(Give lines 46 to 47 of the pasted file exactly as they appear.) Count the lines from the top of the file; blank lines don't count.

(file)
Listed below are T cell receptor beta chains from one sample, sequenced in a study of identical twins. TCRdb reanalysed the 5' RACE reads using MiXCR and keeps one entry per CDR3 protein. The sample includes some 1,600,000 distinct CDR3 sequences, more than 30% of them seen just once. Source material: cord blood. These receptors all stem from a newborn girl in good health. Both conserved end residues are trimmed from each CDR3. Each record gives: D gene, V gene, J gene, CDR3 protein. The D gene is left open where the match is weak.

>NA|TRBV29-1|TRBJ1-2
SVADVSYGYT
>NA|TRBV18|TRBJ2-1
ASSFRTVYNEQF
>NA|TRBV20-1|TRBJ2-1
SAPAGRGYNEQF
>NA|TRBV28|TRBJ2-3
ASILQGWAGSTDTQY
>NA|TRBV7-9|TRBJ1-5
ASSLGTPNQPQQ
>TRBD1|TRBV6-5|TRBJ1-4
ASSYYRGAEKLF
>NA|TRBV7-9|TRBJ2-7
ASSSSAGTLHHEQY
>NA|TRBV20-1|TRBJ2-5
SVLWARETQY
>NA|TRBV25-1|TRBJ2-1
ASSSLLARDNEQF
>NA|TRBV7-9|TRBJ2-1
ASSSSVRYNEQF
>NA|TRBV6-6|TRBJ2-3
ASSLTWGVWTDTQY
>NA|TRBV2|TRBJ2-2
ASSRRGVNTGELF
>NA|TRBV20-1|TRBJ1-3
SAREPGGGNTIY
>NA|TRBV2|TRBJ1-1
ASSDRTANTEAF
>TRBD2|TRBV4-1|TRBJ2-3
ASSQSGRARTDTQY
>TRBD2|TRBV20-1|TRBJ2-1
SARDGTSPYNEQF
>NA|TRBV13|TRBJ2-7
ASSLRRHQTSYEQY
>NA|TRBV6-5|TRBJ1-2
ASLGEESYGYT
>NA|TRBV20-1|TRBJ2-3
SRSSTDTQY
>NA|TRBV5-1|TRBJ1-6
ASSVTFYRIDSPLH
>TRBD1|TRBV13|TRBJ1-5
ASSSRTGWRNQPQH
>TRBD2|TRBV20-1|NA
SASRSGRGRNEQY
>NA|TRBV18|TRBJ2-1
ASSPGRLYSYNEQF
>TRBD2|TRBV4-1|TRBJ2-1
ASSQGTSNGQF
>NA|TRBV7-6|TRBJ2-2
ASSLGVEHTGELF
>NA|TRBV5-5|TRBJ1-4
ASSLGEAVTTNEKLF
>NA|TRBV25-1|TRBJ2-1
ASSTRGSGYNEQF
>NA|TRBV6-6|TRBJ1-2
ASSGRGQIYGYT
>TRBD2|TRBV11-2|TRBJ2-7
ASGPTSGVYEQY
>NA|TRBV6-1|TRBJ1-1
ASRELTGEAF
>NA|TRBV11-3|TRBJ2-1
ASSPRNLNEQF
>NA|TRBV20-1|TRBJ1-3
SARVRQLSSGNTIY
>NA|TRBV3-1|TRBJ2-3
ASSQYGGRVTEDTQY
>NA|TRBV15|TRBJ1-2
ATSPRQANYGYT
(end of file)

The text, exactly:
>NA|TRBV18|TRBJ2-1
ASSPGRLYSYNEQF